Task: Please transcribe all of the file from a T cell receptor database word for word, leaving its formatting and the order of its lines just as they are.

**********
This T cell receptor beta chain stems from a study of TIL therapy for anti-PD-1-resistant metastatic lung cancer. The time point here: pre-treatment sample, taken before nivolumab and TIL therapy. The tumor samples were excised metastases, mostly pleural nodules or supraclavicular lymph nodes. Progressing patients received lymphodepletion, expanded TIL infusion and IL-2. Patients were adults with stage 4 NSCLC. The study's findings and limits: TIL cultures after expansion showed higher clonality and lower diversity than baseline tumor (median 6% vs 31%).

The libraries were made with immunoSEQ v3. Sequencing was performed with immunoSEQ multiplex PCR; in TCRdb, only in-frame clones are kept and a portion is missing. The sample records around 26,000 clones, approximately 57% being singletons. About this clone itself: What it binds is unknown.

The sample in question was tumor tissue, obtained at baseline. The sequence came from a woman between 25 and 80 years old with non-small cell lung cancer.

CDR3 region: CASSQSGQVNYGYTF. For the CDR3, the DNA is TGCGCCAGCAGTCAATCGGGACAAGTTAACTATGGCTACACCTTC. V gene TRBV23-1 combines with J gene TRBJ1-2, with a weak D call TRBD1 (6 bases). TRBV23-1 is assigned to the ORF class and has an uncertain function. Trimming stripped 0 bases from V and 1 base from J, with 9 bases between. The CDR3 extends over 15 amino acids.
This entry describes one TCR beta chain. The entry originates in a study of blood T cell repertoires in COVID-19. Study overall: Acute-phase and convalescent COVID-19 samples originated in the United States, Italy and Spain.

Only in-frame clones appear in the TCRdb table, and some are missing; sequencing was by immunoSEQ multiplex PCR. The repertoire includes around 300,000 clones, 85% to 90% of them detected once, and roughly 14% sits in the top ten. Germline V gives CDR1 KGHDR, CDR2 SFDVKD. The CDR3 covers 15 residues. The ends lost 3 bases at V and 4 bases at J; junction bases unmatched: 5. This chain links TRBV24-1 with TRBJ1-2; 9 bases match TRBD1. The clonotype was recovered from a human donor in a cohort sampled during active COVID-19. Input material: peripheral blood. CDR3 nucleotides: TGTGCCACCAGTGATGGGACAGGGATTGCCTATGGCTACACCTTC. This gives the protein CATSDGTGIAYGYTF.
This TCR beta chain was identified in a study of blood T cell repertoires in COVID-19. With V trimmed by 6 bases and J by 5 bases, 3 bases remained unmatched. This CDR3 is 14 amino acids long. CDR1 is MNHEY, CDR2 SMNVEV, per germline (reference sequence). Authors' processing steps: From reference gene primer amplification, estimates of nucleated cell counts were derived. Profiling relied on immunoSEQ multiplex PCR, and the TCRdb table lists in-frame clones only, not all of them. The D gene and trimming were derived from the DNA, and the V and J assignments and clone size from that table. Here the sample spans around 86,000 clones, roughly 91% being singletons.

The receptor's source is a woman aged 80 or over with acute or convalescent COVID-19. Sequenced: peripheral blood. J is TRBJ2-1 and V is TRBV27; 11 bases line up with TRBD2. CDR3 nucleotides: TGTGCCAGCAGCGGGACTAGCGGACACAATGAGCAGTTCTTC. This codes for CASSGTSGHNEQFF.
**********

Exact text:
This T cell receptor beta chain stems from a study of TIL therapy for anti-PD-1-resistant metastatic lung cancer. The time point here: pre-treatment sample, taken before nivolumab and TIL therapy. The tumor samples were excised metastases, mostly pleural nodules or supraclavicular lymph nodes. Progressing patients received lymphodepletion, expanded TIL infusion and IL-2. Patients were adults with stage 4 NSCLC. The study's findings and limits: TIL cultures after expansion showed higher clonality and lower diversity than baseline tumor (median 6% vs 31%).

The libraries were made with immunoSEQ v3. Sequencing was performed with immunoSEQ multiplex PCR; in TCRdb, only in-frame clones are kept and a portion is missing. The sample records around 26,000 clones, approximately 57% being singletons. About this clone itself: What it binds is unknown.

The sample in question was tumor tissue, obtained at baseline. The sequence came from a woman between 25 and 80 years old with non-small cell lung cancer.

CDR3 region: CASSQSGQVNYGYTF. For the CDR3, the DNA is TGCGCCAGCAGTCAATCGGGACAAGTTAACTATGGCTACACCTTC. V gene TRBV23-1 combines with J gene TRBJ1-2, with a weak D call TRBD1 (6 bases). TRBV23-1 is assigned to the ORF class and has an uncertain function. Trimming stripped 0 bases from V and 1 base from J, with 9 bases between. The CDR3 extends over 15 amino acids.
This entry describes one TCR beta chain. The entry originates in a study of blood T cell repertoires in COVID-19. Study overall: Acute-phase and convalescent COVID-19 samples originated in the United States, Italy and Spain.

Only in-frame clones appear in the TCRdb table, and some are missing; sequencing was by immunoSEQ multiplex PCR. The repertoire includes around 300,000 clones, 85% to 90% of them detected once, and roughly 14% sits in the top ten. Germline V gives CDR1 KGHDR, CDR2 SFDVKD. The CDR3 covers 15 residues. The ends lost 3 bases at V and 4 bases at J; junction bases unmatched: 5. This chain links TRBV24-1 with TRBJ1-2; 9 bases match TRBD1. The clonotype was recovered from a human donor in a cohort sampled during active COVID-19. Input material: peripheral blood. CDR3 nucleotides: TGTGCCACCAGTGATGGGACAGGGATTGCCTATGGCTACACCTTC. This gives the protein CATSDGTGIAYGYTF.
This TCR beta chain was identified in a study of blood T cell repertoires in COVID-19. With V trimmed by 6 bases and J by 5 bases, 3 bases remained unmatched. This CDR3 is 14 amino acids long. CDR1 is MNHEY, CDR2 SMNVEV, per germline (reference sequence). Authors' processing steps: From reference gene primer amplification, estimates of nucleated cell counts were derived. Profiling relied on immunoSEQ multiplex PCR, and the TCRdb table lists in-frame clones only, not all of them. The D gene and trimming were derived from the DNA, and the V and J assignments and clone size from that table. Here the sample spans around 86,000 clones, roughly 91% being singletons.

The receptor's source is a woman aged 80 or over with acute or convalescent COVID-19. Sequenced: peripheral blood. J is TRBJ2-1 and V is TRBV27; 11 bases line up with TRBD2. CDR3 nucleotides: TGTGCCAGCAGCGGGACTAGCGGACACAATGAGCAGTTCTTC. This codes for CASSGTSGHNEQFF.